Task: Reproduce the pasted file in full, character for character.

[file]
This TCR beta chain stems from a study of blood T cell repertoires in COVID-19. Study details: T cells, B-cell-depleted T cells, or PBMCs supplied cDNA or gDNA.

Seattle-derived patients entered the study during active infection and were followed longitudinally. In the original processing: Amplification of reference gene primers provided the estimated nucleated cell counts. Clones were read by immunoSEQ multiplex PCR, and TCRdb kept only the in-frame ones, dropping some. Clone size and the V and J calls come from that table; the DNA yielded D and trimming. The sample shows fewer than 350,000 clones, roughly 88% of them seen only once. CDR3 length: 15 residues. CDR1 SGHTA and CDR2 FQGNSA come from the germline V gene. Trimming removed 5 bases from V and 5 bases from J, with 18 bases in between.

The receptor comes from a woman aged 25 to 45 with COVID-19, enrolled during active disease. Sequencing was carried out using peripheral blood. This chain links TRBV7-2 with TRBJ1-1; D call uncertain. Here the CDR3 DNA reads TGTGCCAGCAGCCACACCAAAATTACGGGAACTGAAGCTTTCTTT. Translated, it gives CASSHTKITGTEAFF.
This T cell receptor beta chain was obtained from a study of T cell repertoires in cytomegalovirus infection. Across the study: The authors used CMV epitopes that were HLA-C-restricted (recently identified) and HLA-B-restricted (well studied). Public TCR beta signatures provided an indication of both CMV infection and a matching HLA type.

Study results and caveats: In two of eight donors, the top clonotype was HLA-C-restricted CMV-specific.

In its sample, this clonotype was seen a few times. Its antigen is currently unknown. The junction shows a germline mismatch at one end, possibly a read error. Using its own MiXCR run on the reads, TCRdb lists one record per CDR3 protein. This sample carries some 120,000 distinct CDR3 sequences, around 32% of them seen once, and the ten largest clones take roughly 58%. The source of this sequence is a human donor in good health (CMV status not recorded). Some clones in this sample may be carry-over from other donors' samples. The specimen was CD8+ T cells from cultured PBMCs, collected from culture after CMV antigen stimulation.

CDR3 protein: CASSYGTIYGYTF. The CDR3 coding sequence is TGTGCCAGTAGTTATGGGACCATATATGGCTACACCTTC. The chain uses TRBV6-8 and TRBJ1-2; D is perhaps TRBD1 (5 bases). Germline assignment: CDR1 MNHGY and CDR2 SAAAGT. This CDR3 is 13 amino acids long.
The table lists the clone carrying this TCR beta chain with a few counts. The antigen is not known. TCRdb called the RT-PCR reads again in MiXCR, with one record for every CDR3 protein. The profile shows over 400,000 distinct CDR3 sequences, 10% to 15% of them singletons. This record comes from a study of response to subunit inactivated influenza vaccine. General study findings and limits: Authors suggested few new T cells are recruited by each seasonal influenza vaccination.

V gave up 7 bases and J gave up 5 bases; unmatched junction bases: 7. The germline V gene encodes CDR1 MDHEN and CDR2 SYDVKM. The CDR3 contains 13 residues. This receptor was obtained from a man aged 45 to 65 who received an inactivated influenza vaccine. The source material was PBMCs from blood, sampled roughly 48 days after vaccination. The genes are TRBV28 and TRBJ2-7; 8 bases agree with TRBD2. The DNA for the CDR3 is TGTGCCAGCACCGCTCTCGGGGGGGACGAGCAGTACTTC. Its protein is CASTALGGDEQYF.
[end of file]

This TCR beta chain stems from a study of blood T cell repertoires in COVID-19. Study details: T cells, B-cell-depleted T cells, or PBMCs supplied cDNA or gDNA.

Seattle-derived patients entered the study during active infection and were followed longitudinally. In the original processing: Amplification of reference gene primers provided the estimated nucleated cell counts. Clones were read by immunoSEQ multiplex PCR, and TCRdb kept only the in-frame ones, dropping some. Clone size and the V and J calls come from that table; the DNA yielded D and trimming. The sample shows fewer than 350,000 clones, roughly 88% of them seen only once. CDR3 length: 15 residues. CDR1 SGHTA and CDR2 FQGNSA come from the germline V gene. Trimming removed 5 bases from V and 5 bases from J, with 18 bases in between.

The receptor comes from a woman aged 25 to 45 with COVID-19, enrolled during active disease. Sequencing was carried out using peripheral blood. This chain links TRBV7-2 with TRBJ1-1; D call uncertain. Here the CDR3 DNA reads TGTGCCAGCAGCCACACCAAAATTACGGGAACTGAAGCTTTCTTT. Translated, it gives CASSHTKITGTEAFF.
This T cell receptor beta chain was obtained from a study of T cell repertoires in cytomegalovirus infection. Across the study: The authors used CMV epitopes that were HLA-C-restricted (recently identified) and HLA-B-restricted (well studied). Public TCR beta signatures provided an indication of both CMV infection and a matching HLA type.

Study results and caveats: In two of eight donors, the top clonotype was HLA-C-restricted CMV-specific.

In its sample, this clonotype was seen a few times. Its antigen is currently unknown. The junction shows a germline mismatch at one end, possibly a read error. Using its own MiXCR run on the reads, TCRdb lists one record per CDR3 protein. This sample carries some 120,000 distinct CDR3 sequences, around 32% of them seen once, and the ten largest clones take roughly 58%. The source of this sequence is a human donor in good health (CMV status not recorded). Some clones in this sample may be carry-over from other donors' samples. The specimen was CD8+ T cells from cultured PBMCs, collected from culture after CMV antigen stimulation.

CDR3 protein: CASSYGTIYGYTF. The CDR3 coding sequence is TGTGCCAGTAGTTATGGGACCATATATGGCTACACCTTC. The chain uses TRBV6-8 and TRBJ1-2; D is perhaps TRBD1 (5 bases). Germline assignment: CDR1 MNHGY and CDR2 SAAAGT. This CDR3 is 13 amino acids long.
The table lists the clone carrying this TCR beta chain with a few counts. The antigen is not known. TCRdb called the RT-PCR reads again in MiXCR, with one record for every CDR3 protein. The profile shows over 400,000 distinct CDR3 sequences, 10% to 15% of them singletons. This record comes from a study of response to subunit inactivated influenza vaccine. General study findings and limits: Authors suggested few new T cells are recruited by each seasonal influenza vaccination.

V gave up 7 bases and J gave up 5 bases; unmatched junction bases: 7. The germline V gene encodes CDR1 MDHEN and CDR2 SYDVKM. The CDR3 contains 13 residues. This receptor was obtained from a man aged 45 to 65 who received an inactivated influenza vaccine. The source material was PBMCs from blood, sampled roughly 48 days after vaccination. The genes are TRBV28 and TRBJ2-7; 8 bases agree with TRBD2. The DNA for the CDR3 is TGTGCCAGCACCGCTCTCGGGGGGGACGAGCAGTACTTC. Its protein is CASTALGGDEQYF.